Tuesday, March 6, 2012
Finding the Positive in Your Life
There are many things around us that influence the way we feel and ultimately influence our behaviour—it may be something on television, something someone has said, even the way in which something is said or just “something in the air.” Identify the positive things in your life and put more time into them or add new things you enjoy to the list. Identify the negative things in your life and reduce these or the amount of time and effort put into them.
Media has a powerful effect on all of us and can be incredibly negative. Seeing violence on the news and in the movies reinforces negative states of mind. Our ancestral mind was not designed to see destruction and devastation every night of the week. Most of the media, the news and the current affairs programs work on approximately one positive program to nine negative ones because they know that negative stories sell. This daily barrage influences our thoughts, feelings and behaviour. Even worse, imagine the powerful impact such reporting has on the developing minds of our children.
For weeks after 9/11, adults and kids walked around in a zombie-like way, not because of the gravity of the situation—thousands of people die every day in equally ghastly or even worse situations. What made 9/11 worse was that the media repeated the scenes over and over and over again, hundreds of times and each time our spirits sank a little lower. Watching this type of coverage, the thinking mind exposes us to a constant bombardment of more negative news.
The more negative things we bring into our lives, the more negative we feel and the less control we have. In a study on the link between mood and perception, people were shown ambiguous drawings. Their mood would determine whether they would consider the drawing to be happy or sad. The pictures did not change, but people’s interpretations did. When they were feeling good they saw the pictures more positively and would identify more with the people they interpreted as being positive. When shown the same faces, children who had been abused reported more faces showing anger or fear compared to children who hadn’t been abused.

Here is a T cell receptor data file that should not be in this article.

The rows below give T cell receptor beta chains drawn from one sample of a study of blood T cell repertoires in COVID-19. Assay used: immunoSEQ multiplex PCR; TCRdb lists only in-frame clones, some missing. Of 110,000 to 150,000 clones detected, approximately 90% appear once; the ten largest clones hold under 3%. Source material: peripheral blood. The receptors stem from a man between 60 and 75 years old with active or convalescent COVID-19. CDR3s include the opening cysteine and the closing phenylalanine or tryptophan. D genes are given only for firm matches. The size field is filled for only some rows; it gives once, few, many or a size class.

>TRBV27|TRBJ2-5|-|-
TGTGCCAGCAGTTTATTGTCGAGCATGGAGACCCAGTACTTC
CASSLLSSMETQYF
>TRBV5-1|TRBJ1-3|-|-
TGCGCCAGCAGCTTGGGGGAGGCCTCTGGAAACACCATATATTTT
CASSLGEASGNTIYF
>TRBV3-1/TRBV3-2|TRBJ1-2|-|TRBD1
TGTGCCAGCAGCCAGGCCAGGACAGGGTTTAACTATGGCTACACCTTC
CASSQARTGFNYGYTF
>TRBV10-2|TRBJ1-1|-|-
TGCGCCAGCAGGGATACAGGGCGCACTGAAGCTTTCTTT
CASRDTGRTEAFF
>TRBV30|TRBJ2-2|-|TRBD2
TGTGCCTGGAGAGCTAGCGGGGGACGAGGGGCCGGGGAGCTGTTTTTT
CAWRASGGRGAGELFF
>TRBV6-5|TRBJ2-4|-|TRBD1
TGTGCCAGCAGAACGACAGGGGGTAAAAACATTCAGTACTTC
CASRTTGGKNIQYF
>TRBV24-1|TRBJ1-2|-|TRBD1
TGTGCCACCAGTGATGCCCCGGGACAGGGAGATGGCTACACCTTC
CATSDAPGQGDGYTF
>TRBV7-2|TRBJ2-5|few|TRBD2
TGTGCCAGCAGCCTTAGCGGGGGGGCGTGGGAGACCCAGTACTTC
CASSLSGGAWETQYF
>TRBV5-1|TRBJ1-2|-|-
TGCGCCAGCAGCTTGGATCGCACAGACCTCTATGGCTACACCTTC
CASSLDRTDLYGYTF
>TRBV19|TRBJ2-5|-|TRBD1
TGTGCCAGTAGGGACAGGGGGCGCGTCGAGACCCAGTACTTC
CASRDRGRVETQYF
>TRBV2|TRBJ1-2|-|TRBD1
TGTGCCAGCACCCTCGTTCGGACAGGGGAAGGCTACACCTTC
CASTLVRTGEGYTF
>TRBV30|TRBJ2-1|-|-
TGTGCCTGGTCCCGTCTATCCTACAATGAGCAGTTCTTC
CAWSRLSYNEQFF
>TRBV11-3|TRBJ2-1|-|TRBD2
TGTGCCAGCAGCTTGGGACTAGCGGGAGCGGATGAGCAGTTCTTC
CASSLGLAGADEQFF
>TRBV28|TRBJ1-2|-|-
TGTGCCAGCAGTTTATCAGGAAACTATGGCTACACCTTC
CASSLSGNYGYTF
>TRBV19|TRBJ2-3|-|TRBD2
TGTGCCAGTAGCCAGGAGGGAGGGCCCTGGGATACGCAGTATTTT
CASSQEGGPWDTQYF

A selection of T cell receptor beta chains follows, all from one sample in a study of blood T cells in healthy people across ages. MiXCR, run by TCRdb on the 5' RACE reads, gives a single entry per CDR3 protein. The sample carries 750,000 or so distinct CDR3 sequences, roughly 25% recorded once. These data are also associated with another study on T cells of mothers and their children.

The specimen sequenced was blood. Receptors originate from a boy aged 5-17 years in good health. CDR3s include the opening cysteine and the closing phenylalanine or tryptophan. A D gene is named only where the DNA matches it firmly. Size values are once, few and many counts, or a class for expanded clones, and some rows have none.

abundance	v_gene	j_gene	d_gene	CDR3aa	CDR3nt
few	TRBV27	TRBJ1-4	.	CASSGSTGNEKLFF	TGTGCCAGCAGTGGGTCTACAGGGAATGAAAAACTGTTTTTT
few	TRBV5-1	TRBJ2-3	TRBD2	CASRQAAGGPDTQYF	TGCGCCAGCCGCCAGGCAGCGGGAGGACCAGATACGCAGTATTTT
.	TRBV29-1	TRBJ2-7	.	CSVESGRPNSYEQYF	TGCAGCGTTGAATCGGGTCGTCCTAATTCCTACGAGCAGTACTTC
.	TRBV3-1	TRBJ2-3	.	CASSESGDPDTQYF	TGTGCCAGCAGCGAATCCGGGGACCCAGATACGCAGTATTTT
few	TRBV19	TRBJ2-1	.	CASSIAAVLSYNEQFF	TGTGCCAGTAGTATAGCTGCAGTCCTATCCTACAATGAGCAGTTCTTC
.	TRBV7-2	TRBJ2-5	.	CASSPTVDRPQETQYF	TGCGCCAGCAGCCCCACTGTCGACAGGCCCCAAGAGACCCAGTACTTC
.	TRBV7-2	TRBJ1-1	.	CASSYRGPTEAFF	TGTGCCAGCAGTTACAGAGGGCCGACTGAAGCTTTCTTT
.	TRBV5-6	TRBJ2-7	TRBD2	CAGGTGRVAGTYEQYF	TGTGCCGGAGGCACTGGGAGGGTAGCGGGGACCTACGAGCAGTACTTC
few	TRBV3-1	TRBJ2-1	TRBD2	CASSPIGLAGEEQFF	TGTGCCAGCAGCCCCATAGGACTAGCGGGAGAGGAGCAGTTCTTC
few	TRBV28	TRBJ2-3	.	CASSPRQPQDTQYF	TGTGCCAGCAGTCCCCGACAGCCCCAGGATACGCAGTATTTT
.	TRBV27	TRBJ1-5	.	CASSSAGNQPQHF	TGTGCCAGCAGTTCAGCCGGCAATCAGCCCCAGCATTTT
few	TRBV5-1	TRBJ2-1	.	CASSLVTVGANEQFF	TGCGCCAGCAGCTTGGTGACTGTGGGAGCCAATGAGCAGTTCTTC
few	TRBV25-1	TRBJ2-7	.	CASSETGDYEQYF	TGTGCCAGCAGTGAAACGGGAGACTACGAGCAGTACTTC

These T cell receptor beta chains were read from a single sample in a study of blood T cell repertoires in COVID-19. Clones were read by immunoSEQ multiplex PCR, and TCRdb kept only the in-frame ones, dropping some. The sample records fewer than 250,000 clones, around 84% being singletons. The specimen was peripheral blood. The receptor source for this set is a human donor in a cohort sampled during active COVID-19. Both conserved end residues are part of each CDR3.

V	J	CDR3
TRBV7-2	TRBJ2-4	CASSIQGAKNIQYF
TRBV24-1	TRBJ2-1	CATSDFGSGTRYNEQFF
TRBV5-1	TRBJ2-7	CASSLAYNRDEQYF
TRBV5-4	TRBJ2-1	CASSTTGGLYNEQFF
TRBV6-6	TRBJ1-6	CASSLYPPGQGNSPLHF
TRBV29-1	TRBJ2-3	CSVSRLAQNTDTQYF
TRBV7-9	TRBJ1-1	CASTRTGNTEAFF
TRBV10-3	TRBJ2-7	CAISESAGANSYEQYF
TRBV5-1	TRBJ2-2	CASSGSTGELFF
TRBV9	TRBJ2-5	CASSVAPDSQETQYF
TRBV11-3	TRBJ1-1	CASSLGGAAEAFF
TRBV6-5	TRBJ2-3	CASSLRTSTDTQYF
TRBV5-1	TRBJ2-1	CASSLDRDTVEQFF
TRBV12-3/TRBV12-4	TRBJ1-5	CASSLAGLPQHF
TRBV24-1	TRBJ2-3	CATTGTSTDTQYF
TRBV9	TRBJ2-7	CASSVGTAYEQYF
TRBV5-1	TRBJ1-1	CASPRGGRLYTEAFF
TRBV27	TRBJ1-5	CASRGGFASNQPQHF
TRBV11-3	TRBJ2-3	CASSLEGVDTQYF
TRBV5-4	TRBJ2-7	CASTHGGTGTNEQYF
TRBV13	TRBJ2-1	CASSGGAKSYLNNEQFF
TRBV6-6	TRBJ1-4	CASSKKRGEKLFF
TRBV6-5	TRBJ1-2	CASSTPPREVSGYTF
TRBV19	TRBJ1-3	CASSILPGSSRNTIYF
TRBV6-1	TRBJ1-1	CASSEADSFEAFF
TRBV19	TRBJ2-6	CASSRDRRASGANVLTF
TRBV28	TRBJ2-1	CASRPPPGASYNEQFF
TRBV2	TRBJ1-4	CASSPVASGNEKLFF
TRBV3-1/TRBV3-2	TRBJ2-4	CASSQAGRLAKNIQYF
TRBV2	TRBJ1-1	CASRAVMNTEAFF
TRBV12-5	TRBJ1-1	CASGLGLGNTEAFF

In another study, in which adults were asked to recall their childhood memories after watching videos, sad videos prompted them to recall more sad memories. Happy videos caused them to recall happier times. Similarly, research on attitudes has shown that if people focus on negative memories or negative words, or phrases or facial expressions that make them frown, they are more likely to continue feeling negative. Put simply, by focusing on negative images and words such as “I can’t,” “I don’t,” and “I won’t,” you become more negative. The opposite is also true and by using positive words and expressions you can lift yourself into a positive frame of mind.
One study asked people to read aloud many sentences containing words that cause the lips to purse together with the sound “oo,” which mimics a frowning facial expression. These people registered greater dislike for what they read compared to people who read similar stories but without the scowling facial expressions. Our own facial expressions can influence how we feel and, in turn, influence our perceptions. So smile! It’s good for you!
Find positive people, places, programs and pictures and surround yourself with them rather than the negative images on which our society seems to thrive. Illness past the age of 70 is correlated with thoughts individuals had during their younger years. More illness is associated with negative thoughts and better health with positive thoughts.
Becoming more positive
You can change your conditioning through developing a positive attitude. This doesn’t mean you have to become super-optimist; you just need to recognise and chip away at self-limiting conditioning. The benefits of being optimistic include:
A willingness to meet new challenges and take risks